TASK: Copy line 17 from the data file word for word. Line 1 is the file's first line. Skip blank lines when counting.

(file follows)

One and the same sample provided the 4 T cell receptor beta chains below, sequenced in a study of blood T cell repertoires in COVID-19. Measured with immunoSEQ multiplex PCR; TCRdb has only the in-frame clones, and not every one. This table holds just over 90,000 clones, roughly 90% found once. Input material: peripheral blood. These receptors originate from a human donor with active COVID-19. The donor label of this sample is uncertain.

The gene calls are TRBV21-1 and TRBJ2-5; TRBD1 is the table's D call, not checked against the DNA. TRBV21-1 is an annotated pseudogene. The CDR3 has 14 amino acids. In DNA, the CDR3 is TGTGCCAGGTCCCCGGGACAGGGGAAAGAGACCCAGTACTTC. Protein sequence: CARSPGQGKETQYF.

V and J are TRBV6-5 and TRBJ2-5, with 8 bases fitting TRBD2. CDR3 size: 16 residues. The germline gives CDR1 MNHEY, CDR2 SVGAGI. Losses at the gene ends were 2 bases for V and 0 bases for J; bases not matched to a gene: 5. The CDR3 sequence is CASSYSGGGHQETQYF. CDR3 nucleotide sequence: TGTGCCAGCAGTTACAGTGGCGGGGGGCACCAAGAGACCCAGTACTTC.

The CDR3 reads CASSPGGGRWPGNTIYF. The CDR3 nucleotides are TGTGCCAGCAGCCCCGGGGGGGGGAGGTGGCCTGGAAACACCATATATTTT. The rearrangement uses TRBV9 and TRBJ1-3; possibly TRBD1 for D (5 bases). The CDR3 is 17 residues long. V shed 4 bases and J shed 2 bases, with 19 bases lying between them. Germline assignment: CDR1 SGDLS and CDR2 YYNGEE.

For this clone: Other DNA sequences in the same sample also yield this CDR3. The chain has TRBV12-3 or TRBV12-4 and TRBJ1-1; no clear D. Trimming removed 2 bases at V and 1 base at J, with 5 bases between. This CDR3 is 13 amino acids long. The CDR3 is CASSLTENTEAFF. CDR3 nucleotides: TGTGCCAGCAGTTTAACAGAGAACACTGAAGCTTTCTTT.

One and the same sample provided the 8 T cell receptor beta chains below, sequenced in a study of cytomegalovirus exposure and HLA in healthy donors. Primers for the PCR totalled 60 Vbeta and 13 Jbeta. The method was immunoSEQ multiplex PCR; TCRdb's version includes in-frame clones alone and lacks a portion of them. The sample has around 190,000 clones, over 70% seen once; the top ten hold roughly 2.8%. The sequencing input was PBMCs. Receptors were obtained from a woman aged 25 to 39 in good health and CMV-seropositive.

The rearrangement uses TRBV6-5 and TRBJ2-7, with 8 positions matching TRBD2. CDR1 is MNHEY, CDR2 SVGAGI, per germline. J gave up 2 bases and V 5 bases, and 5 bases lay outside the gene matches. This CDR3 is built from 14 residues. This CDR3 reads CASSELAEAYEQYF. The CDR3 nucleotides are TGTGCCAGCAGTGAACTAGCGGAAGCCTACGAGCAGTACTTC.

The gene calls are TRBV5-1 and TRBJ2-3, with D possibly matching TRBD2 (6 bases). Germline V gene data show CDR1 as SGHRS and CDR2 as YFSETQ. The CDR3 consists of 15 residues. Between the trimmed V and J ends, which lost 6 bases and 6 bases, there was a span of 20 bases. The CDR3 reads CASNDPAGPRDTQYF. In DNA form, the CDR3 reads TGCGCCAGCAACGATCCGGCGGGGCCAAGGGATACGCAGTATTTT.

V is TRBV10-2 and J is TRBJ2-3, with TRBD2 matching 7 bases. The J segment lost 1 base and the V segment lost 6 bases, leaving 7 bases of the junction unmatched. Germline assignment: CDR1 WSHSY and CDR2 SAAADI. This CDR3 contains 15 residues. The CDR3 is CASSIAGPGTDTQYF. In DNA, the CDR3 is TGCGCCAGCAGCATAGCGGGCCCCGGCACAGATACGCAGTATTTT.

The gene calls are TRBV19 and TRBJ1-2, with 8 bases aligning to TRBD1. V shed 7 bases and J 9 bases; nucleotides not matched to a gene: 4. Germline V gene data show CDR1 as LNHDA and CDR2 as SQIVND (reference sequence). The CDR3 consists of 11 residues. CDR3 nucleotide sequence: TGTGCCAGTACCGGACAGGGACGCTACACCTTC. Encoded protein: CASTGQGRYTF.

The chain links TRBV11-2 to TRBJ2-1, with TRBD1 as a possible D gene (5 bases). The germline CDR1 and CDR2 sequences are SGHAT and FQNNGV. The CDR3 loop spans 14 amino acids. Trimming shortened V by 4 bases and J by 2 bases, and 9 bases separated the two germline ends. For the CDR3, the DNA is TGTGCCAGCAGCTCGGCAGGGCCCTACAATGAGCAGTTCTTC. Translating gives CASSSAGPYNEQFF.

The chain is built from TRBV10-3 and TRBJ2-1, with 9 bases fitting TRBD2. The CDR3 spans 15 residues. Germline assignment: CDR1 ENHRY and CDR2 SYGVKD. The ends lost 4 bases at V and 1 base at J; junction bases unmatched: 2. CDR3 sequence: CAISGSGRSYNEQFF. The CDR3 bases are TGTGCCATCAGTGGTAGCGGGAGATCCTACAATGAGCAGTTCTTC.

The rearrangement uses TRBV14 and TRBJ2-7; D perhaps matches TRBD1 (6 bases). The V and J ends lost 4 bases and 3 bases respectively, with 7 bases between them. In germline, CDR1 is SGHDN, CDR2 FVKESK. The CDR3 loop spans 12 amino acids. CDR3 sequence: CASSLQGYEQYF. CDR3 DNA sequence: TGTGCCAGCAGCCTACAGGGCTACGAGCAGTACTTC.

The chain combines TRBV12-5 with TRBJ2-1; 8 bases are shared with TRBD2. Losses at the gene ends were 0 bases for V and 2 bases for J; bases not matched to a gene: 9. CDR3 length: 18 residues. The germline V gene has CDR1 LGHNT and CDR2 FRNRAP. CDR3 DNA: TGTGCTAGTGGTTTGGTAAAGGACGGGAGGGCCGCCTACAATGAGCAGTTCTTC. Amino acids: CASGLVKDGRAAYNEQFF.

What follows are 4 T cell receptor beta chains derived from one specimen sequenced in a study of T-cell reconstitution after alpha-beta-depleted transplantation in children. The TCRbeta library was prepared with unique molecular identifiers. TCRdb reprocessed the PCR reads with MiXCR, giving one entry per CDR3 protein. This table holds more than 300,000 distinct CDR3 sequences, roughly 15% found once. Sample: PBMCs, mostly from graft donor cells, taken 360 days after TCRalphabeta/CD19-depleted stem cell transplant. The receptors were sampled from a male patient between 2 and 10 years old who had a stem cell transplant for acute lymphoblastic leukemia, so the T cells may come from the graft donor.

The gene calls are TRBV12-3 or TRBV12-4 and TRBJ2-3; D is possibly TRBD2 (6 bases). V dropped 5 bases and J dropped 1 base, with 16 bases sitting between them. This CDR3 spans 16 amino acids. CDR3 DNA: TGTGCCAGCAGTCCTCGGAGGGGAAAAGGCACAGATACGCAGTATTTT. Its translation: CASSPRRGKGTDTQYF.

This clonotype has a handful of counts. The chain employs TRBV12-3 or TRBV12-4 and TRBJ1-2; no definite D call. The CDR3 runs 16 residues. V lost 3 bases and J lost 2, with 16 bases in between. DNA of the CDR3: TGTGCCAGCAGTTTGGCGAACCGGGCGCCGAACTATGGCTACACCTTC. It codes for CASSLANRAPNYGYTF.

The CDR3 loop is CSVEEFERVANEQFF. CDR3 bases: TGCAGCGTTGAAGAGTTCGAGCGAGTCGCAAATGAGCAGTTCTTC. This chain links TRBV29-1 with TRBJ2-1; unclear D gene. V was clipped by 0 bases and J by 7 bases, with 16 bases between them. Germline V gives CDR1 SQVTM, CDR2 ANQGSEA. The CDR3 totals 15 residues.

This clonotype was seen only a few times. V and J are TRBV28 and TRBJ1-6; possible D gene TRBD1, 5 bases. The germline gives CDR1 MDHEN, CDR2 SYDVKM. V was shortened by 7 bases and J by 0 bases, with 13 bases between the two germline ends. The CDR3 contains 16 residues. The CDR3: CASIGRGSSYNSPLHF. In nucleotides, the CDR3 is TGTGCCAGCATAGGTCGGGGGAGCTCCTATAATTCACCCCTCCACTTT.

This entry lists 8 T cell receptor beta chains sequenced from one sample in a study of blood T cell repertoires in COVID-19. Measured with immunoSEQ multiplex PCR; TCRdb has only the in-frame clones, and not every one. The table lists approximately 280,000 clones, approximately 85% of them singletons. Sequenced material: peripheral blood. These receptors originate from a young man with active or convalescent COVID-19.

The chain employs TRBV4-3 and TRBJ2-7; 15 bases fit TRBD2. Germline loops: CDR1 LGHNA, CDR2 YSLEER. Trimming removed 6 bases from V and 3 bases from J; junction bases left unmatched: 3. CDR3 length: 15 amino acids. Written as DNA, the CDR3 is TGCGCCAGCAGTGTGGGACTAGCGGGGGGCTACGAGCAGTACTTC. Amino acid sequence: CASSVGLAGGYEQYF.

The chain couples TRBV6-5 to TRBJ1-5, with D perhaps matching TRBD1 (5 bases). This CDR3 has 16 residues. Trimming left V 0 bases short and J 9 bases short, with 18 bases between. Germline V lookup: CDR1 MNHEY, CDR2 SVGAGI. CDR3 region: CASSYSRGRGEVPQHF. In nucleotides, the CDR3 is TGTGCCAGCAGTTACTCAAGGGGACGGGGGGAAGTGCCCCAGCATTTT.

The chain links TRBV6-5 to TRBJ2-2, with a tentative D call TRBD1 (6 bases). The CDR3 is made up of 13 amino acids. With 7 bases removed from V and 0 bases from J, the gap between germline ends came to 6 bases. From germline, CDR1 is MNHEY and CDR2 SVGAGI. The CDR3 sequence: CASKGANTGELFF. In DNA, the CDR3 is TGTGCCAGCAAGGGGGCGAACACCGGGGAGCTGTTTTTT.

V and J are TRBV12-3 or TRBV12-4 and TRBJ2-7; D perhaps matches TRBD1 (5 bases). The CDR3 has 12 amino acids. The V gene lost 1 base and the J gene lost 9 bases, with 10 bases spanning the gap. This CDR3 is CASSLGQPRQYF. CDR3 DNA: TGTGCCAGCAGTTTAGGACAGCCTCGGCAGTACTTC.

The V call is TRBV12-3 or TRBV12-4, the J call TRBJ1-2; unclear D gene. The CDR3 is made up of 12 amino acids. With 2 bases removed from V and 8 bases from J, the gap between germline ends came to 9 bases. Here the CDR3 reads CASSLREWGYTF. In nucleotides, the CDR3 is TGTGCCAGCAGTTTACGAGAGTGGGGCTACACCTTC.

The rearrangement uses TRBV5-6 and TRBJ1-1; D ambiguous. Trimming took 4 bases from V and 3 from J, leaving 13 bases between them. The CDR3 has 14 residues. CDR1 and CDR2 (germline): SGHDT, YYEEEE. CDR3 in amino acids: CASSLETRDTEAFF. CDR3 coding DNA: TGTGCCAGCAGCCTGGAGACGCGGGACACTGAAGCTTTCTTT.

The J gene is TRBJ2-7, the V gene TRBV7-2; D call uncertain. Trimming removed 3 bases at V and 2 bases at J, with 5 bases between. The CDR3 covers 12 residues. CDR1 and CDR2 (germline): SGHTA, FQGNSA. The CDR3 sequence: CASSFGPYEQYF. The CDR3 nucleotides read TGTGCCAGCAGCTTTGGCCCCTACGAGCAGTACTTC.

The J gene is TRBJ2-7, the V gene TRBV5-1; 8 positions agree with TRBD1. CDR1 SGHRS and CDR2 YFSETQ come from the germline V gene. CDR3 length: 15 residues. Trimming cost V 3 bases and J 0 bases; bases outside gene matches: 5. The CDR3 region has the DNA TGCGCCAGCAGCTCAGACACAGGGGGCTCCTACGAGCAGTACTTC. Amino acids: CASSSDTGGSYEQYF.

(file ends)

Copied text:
This clonotype has a handful of counts. The chain employs TRBV12-3 or TRBV12-4 and TRBJ1-2; no definite D call. The CDR3 runs 16 residues. V lost 3 bases and J lost 2, with 16 bases in between. DNA of the CDR3: TGTGCCAGCAGTTTGGCGAACCGGGCGCCGAACTATGGCTACACCTTC. It codes for CASSLANRAPNYGYTF.